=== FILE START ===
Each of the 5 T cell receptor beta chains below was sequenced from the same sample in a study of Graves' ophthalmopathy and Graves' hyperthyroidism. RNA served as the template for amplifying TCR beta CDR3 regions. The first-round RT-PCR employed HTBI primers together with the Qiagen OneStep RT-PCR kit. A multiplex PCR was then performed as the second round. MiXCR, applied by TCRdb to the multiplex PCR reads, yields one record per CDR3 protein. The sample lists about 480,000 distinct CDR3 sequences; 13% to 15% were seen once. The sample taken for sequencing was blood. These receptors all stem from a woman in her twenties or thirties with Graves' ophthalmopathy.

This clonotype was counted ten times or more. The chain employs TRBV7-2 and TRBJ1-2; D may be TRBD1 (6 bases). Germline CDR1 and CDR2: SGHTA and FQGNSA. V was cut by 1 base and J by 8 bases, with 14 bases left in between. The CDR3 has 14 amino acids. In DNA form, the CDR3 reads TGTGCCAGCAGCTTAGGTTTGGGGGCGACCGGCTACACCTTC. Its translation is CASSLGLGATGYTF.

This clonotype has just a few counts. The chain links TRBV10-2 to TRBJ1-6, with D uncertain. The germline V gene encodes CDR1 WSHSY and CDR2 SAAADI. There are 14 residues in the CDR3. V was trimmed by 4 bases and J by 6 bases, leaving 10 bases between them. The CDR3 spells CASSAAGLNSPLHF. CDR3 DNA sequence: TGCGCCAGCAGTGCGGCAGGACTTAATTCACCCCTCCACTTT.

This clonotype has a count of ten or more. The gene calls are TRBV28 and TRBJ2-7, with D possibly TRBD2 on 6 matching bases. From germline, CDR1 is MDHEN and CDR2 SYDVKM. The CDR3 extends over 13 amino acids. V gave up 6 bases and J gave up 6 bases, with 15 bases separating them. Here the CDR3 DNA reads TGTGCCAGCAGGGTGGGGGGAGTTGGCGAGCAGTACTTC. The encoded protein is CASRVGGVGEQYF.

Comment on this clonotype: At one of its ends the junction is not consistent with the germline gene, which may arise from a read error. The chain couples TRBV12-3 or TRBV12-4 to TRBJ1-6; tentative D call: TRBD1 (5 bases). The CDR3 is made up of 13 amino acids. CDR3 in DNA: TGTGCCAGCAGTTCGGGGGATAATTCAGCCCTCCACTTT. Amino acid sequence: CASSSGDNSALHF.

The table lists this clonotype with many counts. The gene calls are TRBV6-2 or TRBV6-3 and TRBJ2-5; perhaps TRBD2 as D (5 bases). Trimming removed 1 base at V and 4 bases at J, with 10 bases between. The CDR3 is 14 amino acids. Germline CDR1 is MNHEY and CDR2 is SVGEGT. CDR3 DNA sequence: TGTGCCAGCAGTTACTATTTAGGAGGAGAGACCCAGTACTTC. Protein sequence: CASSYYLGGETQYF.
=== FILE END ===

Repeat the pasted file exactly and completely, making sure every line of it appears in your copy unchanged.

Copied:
Each of the 5 T cell receptor beta chains below was sequenced from the same sample in a study of Graves' ophthalmopathy and Graves' hyperthyroidism. RNA served as the template for amplifying TCR beta CDR3 regions. The first-round RT-PCR employed HTBI primers together with the Qiagen OneStep RT-PCR kit. A multiplex PCR was then performed as the second round. MiXCR, applied by TCRdb to the multiplex PCR reads, yields one record per CDR3 protein. The sample lists about 480,000 distinct CDR3 sequences; 13% to 15% were seen once. The sample taken for sequencing was blood. These receptors all stem from a woman in her twenties or thirties with Graves' ophthalmopathy.

This clonotype was counted ten times or more. The chain employs TRBV7-2 and TRBJ1-2; D may be TRBD1 (6 bases). Germline CDR1 and CDR2: SGHTA and FQGNSA. V was cut by 1 base and J by 8 bases, with 14 bases left in between. The CDR3 has 14 amino acids. In DNA form, the CDR3 reads TGTGCCAGCAGCTTAGGTTTGGGGGCGACCGGCTACACCTTC. Its translation is CASSLGLGATGYTF.

This clonotype has just a few counts. The chain links TRBV10-2 to TRBJ1-6, with D uncertain. The germline V gene encodes CDR1 WSHSY and CDR2 SAAADI. There are 14 residues in the CDR3. V was trimmed by 4 bases and J by 6 bases, leaving 10 bases between them. The CDR3 spells CASSAAGLNSPLHF. CDR3 DNA sequence: TGCGCCAGCAGTGCGGCAGGACTTAATTCACCCCTCCACTTT.

This clonotype has a count of ten or more. The gene calls are TRBV28 and TRBJ2-7, with D possibly TRBD2 on 6 matching bases. From germline, CDR1 is MDHEN and CDR2 SYDVKM. The CDR3 extends over 13 amino acids. V gave up 6 bases and J gave up 6 bases, with 15 bases separating them. Here the CDR3 DNA reads TGTGCCAGCAGGGTGGGGGGAGTTGGCGAGCAGTACTTC. The encoded protein is CASRVGGVGEQYF.

Comment on this clonotype: At one of its ends the junction is not consistent with the germline gene, which may arise from a read error. The chain couples TRBV12-3 or TRBV12-4 to TRBJ1-6; tentative D call: TRBD1 (5 bases). The CDR3 is made up of 13 amino acids. CDR3 in DNA: TGTGCCAGCAGTTCGGGGGATAATTCAGCCCTCCACTTT. Amino acid sequence: CASSSGDNSALHF.

The table lists this clonotype with many counts. The gene calls are TRBV6-2 or TRBV6-3 and TRBJ2-5; perhaps TRBD2 as D (5 bases). Trimming removed 1 base at V and 4 bases at J, with 10 bases between. The CDR3 is 14 amino acids. Germline CDR1 is MNHEY and CDR2 is SVGEGT. CDR3 DNA sequence: TGTGCCAGCAGTTACTATTTAGGAGGAGAGACCCAGTACTTC. Protein sequence: CASSYYLGGETQYF.